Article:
Tuesday, April 25, 2023

Harry Belafonte Dies at 96

Remembering Harry Belafonte, the Singer, Actor and Activist Who Died at 96

Harry Belafonte, who passed away on April 25, 2023, at his home in Upper West Side, New York, was more than just a singer and actor. He was also a tireless activist who fought for civil rights, social justice, and humanitarian causes around the world.

Belafonte was born in Harlem in 1927, but spent part of his childhood in Jamaica, where he was exposed to the music and culture of the Caribbean. He returned to New York as a teenager and served in the US Navy during World War II. After the war, he pursued a career in acting and singing, taking classes with Marlon Brando and Walter Matthau, and performing in nightclubs with jazz legends like Miles Davis and Charlie Parker.

He made his Broadway debut in 1953 in John Murray Anderson's Almanac, for which he won a Tony Award. He also starred in several films, including Carmen Jones (1954), Island in the Sun (1957) and The World, the Flesh and the Devil (1959). He became one of the first Black performers to achieve mainstream success and popularity, breaking down racial barriers and stereotypes.

But Belafonte was not content with just being an entertainer. He was also a social activist who used his fame and influence to support various causes. He was a close friend and ally of Martin Luther King Jr., whom he helped financially and politically. He organized concerts and rallies for civil rights, such as the 1963 March on Washington. He also supported anti-apartheid movements in South Africa, famine relief efforts in Ethiopia, AIDS awareness campaigns in Africa, and peace initiatives in Latin America.

Belafonte was also a vocal critic of US foreign policy, especially toward Cuba and Venezuela. He befriended Fidel Castro and Hugo Chavez and denounced US interventions and sanctions. He also challenged the status quo within the entertainment industry, calling out racism, sexism, and homophobia. He mentored many young artists, such as Sidney Poitier, Usher, and Common, and encouraged them to use their art as a tool for social change.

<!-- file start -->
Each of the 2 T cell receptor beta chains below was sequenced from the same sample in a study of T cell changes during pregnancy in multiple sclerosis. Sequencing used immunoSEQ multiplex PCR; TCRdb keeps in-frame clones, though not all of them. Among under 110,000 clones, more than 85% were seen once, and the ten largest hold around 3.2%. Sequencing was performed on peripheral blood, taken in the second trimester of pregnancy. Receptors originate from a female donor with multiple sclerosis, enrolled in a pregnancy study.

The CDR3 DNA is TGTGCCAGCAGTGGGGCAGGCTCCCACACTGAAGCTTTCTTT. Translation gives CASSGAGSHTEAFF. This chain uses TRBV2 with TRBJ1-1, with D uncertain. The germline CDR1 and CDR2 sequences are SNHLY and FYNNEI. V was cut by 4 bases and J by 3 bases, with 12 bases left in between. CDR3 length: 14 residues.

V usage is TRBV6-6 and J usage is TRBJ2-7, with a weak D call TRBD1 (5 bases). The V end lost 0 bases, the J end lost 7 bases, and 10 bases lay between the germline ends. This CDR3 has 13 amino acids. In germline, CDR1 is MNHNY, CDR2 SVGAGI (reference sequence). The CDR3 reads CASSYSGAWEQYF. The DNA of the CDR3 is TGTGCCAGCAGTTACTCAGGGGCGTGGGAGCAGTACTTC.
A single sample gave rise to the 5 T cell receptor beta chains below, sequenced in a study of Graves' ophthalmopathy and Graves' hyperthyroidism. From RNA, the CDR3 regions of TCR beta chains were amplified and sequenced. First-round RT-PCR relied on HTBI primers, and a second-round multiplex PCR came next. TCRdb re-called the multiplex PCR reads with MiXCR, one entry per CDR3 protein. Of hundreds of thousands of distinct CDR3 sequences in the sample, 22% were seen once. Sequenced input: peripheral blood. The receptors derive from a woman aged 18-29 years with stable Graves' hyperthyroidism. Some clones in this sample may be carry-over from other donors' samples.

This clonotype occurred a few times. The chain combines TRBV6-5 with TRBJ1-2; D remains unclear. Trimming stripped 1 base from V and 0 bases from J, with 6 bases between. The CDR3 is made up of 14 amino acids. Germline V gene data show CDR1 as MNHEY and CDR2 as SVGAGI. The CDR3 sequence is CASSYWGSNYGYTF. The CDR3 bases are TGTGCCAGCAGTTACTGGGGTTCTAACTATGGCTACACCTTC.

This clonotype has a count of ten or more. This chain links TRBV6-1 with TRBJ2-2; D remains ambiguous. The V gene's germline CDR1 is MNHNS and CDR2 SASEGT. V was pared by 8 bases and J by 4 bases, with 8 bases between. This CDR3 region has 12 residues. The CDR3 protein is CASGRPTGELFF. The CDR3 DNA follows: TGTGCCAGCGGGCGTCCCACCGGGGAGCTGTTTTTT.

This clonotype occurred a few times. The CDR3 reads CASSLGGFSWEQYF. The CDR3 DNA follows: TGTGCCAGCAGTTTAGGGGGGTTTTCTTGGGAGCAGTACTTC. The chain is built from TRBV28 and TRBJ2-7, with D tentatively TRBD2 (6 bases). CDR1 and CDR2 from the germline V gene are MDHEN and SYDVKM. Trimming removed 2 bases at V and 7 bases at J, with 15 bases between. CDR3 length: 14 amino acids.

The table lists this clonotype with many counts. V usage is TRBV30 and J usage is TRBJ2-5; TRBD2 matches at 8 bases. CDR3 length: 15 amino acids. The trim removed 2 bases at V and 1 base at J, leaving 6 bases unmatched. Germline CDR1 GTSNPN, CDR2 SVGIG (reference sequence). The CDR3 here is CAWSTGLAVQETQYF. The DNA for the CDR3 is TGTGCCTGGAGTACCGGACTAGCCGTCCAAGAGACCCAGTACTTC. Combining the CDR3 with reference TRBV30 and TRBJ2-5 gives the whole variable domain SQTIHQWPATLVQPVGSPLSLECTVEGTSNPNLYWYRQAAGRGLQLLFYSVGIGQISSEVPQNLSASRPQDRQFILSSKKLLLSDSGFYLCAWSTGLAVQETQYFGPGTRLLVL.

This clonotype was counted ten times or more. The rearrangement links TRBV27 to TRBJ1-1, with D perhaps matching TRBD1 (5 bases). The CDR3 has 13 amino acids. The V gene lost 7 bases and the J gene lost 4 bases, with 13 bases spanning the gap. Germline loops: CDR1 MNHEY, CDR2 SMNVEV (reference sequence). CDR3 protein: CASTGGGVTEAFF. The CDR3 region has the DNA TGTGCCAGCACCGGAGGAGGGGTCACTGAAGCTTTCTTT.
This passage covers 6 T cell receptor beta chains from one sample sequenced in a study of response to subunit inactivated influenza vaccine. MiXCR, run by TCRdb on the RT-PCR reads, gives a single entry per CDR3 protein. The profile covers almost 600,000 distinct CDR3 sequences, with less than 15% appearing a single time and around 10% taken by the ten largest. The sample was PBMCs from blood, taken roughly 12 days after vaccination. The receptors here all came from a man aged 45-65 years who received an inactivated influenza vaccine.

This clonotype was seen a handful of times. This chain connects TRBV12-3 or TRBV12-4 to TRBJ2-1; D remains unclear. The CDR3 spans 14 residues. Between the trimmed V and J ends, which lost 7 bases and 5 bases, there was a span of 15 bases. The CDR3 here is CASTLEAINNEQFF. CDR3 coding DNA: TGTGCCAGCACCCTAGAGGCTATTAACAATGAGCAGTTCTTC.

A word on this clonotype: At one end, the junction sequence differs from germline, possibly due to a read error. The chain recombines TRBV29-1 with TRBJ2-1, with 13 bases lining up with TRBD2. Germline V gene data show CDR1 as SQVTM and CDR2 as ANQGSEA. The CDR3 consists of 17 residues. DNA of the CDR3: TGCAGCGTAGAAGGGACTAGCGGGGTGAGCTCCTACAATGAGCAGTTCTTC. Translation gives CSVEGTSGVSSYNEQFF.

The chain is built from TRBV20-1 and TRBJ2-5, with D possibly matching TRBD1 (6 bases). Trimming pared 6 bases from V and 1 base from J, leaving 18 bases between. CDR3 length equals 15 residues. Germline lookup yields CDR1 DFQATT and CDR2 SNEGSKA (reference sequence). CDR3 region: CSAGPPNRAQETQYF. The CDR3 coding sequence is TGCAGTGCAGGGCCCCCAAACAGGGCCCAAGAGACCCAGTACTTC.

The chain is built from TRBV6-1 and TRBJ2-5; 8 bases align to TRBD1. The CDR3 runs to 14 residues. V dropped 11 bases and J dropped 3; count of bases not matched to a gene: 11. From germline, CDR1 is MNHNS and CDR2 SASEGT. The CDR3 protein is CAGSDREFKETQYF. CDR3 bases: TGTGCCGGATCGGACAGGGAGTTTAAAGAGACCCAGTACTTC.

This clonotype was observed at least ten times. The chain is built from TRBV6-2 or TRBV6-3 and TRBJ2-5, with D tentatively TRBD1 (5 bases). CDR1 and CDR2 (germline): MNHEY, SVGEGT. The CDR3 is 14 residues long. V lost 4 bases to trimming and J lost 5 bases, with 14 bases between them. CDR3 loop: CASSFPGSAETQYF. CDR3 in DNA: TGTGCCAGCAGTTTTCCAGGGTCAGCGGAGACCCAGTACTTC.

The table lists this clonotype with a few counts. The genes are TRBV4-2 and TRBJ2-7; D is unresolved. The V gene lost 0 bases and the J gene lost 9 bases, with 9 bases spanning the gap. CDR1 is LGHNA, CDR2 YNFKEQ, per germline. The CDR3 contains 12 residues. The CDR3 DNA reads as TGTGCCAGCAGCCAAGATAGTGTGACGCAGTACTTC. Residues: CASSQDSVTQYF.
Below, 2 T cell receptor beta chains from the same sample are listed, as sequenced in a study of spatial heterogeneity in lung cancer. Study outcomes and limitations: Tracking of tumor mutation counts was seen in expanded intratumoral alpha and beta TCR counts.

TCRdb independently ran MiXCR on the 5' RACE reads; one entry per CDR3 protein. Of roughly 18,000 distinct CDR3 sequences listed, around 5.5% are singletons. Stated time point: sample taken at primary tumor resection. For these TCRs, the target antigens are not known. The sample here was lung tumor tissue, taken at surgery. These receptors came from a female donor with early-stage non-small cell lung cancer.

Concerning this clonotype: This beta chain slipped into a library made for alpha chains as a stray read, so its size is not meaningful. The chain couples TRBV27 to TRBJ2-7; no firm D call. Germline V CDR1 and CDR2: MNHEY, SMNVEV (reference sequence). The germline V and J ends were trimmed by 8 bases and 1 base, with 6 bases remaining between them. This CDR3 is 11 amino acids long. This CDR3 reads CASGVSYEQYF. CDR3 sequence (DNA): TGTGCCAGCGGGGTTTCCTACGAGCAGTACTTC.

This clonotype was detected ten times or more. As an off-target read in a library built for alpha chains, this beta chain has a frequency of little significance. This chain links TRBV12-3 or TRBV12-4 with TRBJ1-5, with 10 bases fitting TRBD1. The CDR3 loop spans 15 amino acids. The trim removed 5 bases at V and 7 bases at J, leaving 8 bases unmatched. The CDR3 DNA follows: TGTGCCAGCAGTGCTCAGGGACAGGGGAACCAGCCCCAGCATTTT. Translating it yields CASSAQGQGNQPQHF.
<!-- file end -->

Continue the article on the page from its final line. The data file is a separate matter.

Belafonte's legacy as an artist and activist is immense and inspiring. He received numerous awards and honors for his work, including the Kennedy Center Honors, the National Medal of Arts, the Grammy Lifetime Achievement Award and the NAACP Spingarn Medal. He also wrote two autobiographies: My Song (2011) and The Last Word (2017).

Belafonte's death was mourned by many people around the world, including President Joe Biden, who called him "a groundbreaking American who used his talent and voice to help redeem the soul of our nation." His daughter Shari Belafonte wrote an essay for Deadline, expressing her disappointment that her father was not given a special tribute at the 2024 Grammys, along with Tina Turner and Tony Bennett.

She wrote: "I believe the Grammys also missed an opportunity to remind the world that there was another great artist and humanitarian who not only changed music forever but changed lives forever."

Harry Belafonte was indeed a great artist and humanitarian who changed music and lives forever. He will be remembered for his songs, his films, his courage and his compassion. He once said: "I did all that I could." And he did.

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